Cholecystolithiasis is the most common disease treated by general surgery, with an incidence of about 0.15–0.22 %. The most common therapies are open cholecystectomy (OC) or laparoscopic cholecystectomy (LC). However, with a greater understanding of the function of the cholecyst, more and more patients and surgeons are aware that preserving the functional cholecyst is important for young patients, as well as patients who would not tolerate anesthesia associated with either OC or LC. Based on these considerations, we have introduced a notable, minimally invasive treatment for cholecystolithotomy.
We performed a retrospective review of patients with cholecystolithiasis who were unable to tolerate surgery or who insisted on preserving the functional cholecyst. Our particular approach can be simply described as ultrasound-guided percutaneous cholecystostomy combined with a choledochoscope for performing a cholecystolithotomy under local anesthesia.
Ten patients with cholecystolithiasis were treated via this approach. All except one patient had their gallbladder stones totally removed under local anesthesia, without the aggressive procedures associated with OC or LC. The maximum number of gallbladder stones removed was 16, and the maximum diameter was 13 mm without lithotripsy. After the minimally invasive surgery, the cholecyst contractile functions of all patients were normal, confirmed via ultrasound after a high-fat diet. Complications such as bile duct injury, biliary fistula, and bleeding occurred significantly less often than with OC and LC. The recurrence rates for each of 2 post-operative years were about 11.11 % (1/9, excluding a failure case) with uncertainty surrounding recurrence or residue, and 22.22 % (2/9, including one non-recurrence patient with follow-up time of 22 months), respectively.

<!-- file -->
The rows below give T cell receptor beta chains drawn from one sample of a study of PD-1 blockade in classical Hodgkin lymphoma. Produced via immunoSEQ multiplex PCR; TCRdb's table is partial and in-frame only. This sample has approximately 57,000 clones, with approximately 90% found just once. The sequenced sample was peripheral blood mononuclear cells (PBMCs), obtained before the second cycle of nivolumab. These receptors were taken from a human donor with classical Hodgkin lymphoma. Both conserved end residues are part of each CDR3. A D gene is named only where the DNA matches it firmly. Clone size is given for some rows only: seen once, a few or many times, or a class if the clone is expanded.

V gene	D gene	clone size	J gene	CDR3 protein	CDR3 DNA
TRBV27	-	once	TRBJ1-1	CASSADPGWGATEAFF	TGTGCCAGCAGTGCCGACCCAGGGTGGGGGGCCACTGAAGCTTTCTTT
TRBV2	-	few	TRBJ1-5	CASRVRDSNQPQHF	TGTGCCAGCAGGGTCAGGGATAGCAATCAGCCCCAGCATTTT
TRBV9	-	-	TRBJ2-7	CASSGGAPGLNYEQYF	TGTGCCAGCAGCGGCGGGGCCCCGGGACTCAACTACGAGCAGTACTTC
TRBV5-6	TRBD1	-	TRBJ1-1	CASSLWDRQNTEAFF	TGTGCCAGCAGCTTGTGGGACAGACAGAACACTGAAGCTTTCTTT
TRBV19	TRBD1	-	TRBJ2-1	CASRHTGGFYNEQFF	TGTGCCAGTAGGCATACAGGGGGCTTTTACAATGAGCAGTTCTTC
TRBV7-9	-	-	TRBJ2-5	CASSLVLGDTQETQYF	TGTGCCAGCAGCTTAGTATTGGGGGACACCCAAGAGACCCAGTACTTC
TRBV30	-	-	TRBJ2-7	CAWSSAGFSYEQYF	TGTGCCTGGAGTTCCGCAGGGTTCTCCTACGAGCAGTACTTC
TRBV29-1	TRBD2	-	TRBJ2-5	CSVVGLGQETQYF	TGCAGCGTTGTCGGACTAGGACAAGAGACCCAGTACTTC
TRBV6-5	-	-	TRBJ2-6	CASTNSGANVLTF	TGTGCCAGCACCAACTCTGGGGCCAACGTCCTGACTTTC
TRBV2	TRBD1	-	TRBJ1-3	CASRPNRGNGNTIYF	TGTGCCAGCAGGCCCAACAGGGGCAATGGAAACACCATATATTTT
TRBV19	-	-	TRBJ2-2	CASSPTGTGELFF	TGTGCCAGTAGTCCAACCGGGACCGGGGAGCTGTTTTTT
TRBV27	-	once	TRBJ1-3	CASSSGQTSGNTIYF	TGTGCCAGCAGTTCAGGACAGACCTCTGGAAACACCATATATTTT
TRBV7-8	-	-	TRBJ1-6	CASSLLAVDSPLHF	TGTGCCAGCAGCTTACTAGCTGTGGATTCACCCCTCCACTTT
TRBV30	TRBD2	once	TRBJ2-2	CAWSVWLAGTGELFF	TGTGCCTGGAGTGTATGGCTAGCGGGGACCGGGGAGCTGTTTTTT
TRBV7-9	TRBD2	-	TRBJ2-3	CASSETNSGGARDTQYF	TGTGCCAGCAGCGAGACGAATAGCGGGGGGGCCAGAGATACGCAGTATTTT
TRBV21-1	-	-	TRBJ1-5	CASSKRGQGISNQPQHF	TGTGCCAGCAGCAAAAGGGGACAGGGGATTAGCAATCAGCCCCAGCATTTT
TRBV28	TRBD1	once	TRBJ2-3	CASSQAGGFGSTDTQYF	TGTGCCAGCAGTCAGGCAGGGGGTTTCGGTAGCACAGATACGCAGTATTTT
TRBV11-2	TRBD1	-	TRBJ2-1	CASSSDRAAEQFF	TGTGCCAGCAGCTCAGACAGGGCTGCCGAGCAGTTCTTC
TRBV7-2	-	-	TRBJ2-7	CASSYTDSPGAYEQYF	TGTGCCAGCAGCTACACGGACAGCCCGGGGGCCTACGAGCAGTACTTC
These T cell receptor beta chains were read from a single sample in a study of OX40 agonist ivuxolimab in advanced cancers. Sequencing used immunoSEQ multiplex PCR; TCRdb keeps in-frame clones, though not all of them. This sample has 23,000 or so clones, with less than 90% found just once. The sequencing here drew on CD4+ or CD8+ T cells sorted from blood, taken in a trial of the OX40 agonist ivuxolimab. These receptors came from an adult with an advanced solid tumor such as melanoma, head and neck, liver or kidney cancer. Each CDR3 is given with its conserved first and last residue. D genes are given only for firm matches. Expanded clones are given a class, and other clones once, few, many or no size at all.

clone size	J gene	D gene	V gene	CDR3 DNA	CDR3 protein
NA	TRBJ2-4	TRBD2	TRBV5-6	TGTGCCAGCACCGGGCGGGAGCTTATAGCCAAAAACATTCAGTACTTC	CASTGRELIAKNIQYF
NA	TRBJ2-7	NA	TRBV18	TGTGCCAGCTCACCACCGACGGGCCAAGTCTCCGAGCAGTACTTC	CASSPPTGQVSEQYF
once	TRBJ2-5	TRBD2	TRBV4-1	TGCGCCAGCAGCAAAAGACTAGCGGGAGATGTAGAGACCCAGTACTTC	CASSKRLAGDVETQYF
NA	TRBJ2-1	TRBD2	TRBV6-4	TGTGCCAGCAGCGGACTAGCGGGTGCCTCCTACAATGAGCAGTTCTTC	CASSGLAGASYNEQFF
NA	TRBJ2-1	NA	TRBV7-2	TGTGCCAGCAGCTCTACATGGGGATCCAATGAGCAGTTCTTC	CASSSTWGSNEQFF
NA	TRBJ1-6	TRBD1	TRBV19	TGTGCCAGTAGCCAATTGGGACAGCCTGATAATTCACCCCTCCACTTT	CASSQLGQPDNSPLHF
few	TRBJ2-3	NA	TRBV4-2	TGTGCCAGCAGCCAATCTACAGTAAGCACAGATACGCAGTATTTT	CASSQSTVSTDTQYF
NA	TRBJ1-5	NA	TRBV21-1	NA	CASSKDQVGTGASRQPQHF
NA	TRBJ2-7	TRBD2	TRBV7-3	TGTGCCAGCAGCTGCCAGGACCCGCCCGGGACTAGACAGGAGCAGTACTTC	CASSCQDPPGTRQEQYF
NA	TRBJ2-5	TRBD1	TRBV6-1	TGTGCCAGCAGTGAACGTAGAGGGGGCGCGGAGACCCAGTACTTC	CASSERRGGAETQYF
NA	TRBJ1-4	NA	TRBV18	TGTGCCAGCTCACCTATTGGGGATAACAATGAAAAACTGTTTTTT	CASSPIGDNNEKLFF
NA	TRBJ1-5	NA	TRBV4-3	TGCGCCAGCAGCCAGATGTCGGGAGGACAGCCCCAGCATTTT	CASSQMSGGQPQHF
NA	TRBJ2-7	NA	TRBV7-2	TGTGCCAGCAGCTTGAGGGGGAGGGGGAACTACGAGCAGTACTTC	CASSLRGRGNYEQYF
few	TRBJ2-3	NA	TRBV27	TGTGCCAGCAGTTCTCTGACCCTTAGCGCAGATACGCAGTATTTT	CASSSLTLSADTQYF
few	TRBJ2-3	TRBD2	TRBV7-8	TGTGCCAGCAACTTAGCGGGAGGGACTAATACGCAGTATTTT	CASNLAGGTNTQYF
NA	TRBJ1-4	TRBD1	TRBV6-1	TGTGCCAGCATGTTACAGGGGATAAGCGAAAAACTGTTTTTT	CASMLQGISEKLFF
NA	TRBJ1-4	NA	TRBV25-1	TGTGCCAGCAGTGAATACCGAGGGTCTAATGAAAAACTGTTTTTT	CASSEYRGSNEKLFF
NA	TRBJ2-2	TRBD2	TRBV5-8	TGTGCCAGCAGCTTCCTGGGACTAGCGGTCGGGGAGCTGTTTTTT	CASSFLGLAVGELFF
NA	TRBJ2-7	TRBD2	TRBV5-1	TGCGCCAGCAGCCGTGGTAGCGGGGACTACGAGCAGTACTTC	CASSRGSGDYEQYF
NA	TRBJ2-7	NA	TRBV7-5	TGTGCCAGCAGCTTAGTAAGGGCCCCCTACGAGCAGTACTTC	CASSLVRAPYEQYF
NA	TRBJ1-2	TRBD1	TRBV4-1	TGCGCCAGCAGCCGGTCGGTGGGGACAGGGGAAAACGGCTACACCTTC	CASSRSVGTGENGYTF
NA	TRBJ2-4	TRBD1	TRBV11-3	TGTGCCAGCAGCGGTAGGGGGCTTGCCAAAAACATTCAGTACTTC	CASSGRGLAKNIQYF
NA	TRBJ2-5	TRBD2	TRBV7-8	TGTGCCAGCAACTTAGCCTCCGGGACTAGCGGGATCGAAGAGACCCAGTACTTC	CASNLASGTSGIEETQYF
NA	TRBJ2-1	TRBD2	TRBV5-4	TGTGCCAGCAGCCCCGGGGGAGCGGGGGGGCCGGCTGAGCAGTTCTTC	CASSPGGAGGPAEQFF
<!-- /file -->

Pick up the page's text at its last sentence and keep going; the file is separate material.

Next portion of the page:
Ultrasound-guided percutaneous cholecystostomy combined with choledochoscope is a safe, efficient, and minimally invasive cholecystolithotomy method. We recommend this technique for the management of small stones (less than 15 mm) in high-risk surgical patients.
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Tao Wang, Tao Chen, Shu Zou, Ning Lin, Hong-yin Liang, Hong-tao Yan, Nan-lin Li, Li-ye Liu, Hao Luo, Qi Chen, Wei-hui Liu, Li-jun Tang have no conflicts of interest or financial ties to disclose.
Tao Wang, Tao Chen, Shu Zou, Ning Lin, Hong-yin Liang, and Hong-tao Yan have contributed equally to this work.
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Wang, T., Chen, T., Zou, S. et al. Ultrasound-guided double-tract percutaneous cholecystostomy combined with a choledochoscope for performing cholecystolithotomies in high-risk surgical patients. Surg Endosc 28, 2236–2242 (2014). https://doi.org/10.1007/s00464-014-3451-8
- Minimally invasive therapy
- Percutaneous cholecystostomy